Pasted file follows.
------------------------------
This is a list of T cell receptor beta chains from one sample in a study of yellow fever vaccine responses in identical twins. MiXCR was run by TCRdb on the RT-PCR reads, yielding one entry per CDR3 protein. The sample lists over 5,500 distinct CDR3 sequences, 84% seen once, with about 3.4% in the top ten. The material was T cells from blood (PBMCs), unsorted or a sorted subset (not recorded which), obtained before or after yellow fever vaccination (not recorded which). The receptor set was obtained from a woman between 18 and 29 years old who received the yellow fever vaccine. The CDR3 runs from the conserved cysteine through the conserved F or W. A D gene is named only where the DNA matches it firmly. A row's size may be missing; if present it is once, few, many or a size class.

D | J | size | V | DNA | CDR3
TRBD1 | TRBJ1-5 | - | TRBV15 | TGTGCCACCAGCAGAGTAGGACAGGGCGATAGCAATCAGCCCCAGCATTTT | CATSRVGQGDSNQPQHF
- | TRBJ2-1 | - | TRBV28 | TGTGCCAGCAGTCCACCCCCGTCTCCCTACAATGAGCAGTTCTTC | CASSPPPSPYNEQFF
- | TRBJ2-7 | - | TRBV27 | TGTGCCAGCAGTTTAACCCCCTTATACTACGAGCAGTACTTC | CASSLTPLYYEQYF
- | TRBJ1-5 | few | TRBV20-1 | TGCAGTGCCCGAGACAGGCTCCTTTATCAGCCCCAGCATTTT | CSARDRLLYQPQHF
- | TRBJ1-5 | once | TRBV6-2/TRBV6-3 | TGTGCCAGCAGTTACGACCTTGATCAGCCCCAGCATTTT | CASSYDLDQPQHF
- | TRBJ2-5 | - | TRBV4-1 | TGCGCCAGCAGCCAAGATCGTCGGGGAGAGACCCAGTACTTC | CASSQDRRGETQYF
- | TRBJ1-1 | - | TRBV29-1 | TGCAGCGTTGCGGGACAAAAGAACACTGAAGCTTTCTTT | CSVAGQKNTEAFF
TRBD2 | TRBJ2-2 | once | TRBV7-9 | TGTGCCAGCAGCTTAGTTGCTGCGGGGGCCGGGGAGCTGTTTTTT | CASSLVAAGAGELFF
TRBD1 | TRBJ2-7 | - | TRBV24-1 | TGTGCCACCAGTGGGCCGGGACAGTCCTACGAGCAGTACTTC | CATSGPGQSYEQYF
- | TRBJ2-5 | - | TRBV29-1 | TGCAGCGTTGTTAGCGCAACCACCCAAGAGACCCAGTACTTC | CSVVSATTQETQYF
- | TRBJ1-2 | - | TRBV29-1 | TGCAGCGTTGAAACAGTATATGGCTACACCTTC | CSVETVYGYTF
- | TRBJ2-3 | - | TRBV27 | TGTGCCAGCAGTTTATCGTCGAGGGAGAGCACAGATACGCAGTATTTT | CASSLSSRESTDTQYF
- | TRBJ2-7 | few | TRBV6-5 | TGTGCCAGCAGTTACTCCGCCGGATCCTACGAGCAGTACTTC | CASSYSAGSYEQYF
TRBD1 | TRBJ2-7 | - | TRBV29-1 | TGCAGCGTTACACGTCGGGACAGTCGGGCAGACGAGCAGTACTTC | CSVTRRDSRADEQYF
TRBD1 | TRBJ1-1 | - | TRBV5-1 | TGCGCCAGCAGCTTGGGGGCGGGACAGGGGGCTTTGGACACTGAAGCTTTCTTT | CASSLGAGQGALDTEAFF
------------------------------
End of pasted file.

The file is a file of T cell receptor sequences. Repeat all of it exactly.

This is a list of T cell receptor beta chains from one sample in a study of yellow fever vaccine responses in identical twins. MiXCR was run by TCRdb on the RT-PCR reads, yielding one entry per CDR3 protein. The sample lists over 5,500 distinct CDR3 sequences, 84% seen once, with about 3.4% in the top ten. The material was T cells from blood (PBMCs), unsorted or a sorted subset (not recorded which), obtained before or after yellow fever vaccination (not recorded which). The receptor set was obtained from a woman between 18 and 29 years old who received the yellow fever vaccine. The CDR3 runs from the conserved cysteine through the conserved F or W. A D gene is named only where the DNA matches it firmly. A row's size may be missing; if present it is once, few, many or a size class.

D | J | size | V | DNA | CDR3
TRBD1 | TRBJ1-5 | - | TRBV15 | TGTGCCACCAGCAGAGTAGGACAGGGCGATAGCAATCAGCCCCAGCATTTT | CATSRVGQGDSNQPQHF
- | TRBJ2-1 | - | TRBV28 | TGTGCCAGCAGTCCACCCCCGTCTCCCTACAATGAGCAGTTCTTC | CASSPPPSPYNEQFF
- | TRBJ2-7 | - | TRBV27 | TGTGCCAGCAGTTTAACCCCCTTATACTACGAGCAGTACTTC | CASSLTPLYYEQYF
- | TRBJ1-5 | few | TRBV20-1 | TGCAGTGCCCGAGACAGGCTCCTTTATCAGCCCCAGCATTTT | CSARDRLLYQPQHF
- | TRBJ1-5 | once | TRBV6-2/TRBV6-3 | TGTGCCAGCAGTTACGACCTTGATCAGCCCCAGCATTTT | CASSYDLDQPQHF
- | TRBJ2-5 | - | TRBV4-1 | TGCGCCAGCAGCCAAGATCGTCGGGGAGAGACCCAGTACTTC | CASSQDRRGETQYF
- | TRBJ1-1 | - | TRBV29-1 | TGCAGCGTTGCGGGACAAAAGAACACTGAAGCTTTCTTT | CSVAGQKNTEAFF
TRBD2 | TRBJ2-2 | once | TRBV7-9 | TGTGCCAGCAGCTTAGTTGCTGCGGGGGCCGGGGAGCTGTTTTTT | CASSLVAAGAGELFF
TRBD1 | TRBJ2-7 | - | TRBV24-1 | TGTGCCACCAGTGGGCCGGGACAGTCCTACGAGCAGTACTTC | CATSGPGQSYEQYF
- | TRBJ2-5 | - | TRBV29-1 | TGCAGCGTTGTTAGCGCAACCACCCAAGAGACCCAGTACTTC | CSVVSATTQETQYF
- | TRBJ1-2 | - | TRBV29-1 | TGCAGCGTTGAAACAGTATATGGCTACACCTTC | CSVETVYGYTF
- | TRBJ2-3 | - | TRBV27 | TGTGCCAGCAGTTTATCGTCGAGGGAGAGCACAGATACGCAGTATTTT | CASSLSSRESTDTQYF
- | TRBJ2-7 | few | TRBV6-5 | TGTGCCAGCAGTTACTCCGCCGGATCCTACGAGCAGTACTTC | CASSYSAGSYEQYF
TRBD1 | TRBJ2-7 | - | TRBV29-1 | TGCAGCGTTACACGTCGGGACAGTCGGGCAGACGAGCAGTACTTC | CSVTRRDSRADEQYF
TRBD1 | TRBJ1-1 | - | TRBV5-1 | TGCGCCAGCAGCTTGGGGGCGGGACAGGGGGCTTTGGACACTGAAGCTTTCTTT | CASSLGAGQGALDTEAFF